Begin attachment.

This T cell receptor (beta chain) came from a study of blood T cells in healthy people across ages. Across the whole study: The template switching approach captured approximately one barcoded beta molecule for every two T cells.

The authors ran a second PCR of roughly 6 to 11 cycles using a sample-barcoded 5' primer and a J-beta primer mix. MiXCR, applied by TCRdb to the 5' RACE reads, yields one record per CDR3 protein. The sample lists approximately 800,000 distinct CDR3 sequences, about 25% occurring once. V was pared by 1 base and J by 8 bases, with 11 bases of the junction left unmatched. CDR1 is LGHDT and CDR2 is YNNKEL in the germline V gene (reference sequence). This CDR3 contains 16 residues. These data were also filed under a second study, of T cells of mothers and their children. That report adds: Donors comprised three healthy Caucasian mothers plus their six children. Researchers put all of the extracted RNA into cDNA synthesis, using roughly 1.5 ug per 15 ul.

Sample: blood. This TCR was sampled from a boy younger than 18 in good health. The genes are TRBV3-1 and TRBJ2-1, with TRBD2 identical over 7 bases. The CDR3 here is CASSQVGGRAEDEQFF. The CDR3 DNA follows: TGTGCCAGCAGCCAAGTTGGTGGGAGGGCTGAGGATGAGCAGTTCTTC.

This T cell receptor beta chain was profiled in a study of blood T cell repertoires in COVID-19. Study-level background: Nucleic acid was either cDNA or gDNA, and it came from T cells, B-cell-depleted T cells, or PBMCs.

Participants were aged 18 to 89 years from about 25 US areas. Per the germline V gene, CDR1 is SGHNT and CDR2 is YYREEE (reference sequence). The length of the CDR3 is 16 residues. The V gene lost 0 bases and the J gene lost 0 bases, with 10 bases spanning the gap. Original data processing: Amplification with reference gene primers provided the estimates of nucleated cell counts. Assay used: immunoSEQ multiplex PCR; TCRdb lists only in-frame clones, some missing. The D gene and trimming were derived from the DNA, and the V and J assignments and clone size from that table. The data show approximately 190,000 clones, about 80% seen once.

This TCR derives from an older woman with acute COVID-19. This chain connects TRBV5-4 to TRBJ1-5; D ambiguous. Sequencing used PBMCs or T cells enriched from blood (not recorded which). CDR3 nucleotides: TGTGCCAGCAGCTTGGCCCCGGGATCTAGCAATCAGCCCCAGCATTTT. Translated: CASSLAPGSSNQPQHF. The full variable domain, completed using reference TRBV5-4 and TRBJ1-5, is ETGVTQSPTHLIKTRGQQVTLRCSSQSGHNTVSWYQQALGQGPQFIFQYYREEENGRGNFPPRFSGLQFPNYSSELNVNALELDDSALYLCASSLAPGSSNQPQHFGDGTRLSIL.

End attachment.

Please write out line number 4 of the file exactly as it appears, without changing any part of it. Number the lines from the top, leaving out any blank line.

This T cell receptor beta chain was profiled in a study of blood T cell repertoires in COVID-19. Study-level background: Nucleic acid was either cDNA or gDNA, and it came from T cells, B-cell-depleted T cells, or PBMCs.